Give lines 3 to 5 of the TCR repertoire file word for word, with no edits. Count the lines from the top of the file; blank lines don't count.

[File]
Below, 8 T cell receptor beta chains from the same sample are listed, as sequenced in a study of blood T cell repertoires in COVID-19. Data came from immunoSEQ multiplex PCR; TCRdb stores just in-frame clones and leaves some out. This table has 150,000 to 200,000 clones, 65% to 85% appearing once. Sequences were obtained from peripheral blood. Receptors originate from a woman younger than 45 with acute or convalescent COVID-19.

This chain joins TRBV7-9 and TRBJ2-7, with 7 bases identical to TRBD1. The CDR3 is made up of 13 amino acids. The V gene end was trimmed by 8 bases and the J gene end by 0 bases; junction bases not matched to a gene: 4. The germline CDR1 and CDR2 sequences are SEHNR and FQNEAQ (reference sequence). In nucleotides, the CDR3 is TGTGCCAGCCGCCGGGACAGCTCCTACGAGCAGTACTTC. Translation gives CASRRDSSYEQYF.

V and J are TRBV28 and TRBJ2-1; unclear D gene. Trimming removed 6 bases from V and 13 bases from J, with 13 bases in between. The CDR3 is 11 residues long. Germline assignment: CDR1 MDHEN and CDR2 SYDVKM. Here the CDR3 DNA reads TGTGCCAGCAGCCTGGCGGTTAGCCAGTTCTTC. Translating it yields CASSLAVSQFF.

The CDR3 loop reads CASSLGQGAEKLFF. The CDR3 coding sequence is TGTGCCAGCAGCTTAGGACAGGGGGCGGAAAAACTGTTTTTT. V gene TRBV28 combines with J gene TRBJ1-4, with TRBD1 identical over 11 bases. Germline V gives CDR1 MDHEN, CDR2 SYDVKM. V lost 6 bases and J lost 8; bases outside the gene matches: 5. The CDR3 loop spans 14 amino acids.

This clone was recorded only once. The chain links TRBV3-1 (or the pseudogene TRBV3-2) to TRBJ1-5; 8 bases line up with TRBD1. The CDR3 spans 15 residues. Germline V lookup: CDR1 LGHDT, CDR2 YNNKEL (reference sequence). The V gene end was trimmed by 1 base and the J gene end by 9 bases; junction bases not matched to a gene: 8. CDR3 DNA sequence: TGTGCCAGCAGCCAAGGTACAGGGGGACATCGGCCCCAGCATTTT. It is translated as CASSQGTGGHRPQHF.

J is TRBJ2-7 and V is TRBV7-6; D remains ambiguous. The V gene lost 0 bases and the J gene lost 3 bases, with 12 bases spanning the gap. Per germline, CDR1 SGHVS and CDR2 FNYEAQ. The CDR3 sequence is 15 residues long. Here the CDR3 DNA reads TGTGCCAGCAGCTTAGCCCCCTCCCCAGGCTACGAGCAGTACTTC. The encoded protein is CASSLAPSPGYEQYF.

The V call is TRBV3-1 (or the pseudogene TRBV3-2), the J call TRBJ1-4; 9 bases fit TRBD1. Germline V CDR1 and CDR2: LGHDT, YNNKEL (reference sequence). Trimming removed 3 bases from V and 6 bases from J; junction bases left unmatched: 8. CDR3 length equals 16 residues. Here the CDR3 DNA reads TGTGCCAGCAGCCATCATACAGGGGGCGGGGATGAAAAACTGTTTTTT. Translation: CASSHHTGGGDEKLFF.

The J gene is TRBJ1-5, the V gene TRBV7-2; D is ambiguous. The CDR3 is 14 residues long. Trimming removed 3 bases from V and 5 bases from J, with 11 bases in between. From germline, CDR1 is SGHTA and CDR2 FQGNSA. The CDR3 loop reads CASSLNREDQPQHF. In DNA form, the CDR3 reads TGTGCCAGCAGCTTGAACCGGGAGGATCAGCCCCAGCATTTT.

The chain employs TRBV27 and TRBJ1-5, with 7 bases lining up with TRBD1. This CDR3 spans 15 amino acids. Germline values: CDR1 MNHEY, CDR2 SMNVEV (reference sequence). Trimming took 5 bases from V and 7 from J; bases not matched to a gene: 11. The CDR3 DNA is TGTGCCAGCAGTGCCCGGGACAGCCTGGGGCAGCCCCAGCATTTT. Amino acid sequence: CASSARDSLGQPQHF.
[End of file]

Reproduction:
V and J are TRBV28 and TRBJ2-1; unclear D gene. Trimming removed 6 bases from V and 13 bases from J, with 13 bases in between. The CDR3 is 11 residues long. Germline assignment: CDR1 MDHEN and CDR2 SYDVKM. Here the CDR3 DNA reads TGTGCCAGCAGCCTGGCGGTTAGCCAGTTCTTC. Translating it yields CASSLAVSQFF.

The CDR3 loop reads CASSLGQGAEKLFF. The CDR3 coding sequence is TGTGCCAGCAGCTTAGGACAGGGGGCGGAAAAACTGTTTTTT. V gene TRBV28 combines with J gene TRBJ1-4, with TRBD1 identical over 11 bases. Germline V gives CDR1 MDHEN, CDR2 SYDVKM. V lost 6 bases and J lost 8; bases outside the gene matches: 5. The CDR3 loop spans 14 amino acids.

This clone was recorded only once. The chain links TRBV3-1 (or the pseudogene TRBV3-2) to TRBJ1-5; 8 bases line up with TRBD1. The CDR3 spans 15 residues. Germline V lookup: CDR1 LGHDT, CDR2 YNNKEL (reference sequence). The V gene end was trimmed by 1 base and the J gene end by 9 bases; junction bases not matched to a gene: 8. CDR3 DNA sequence: TGTGCCAGCAGCCAAGGTACAGGGGGACATCGGCCCCAGCATTTT. It is translated as CASSQGTGGHRPQHF.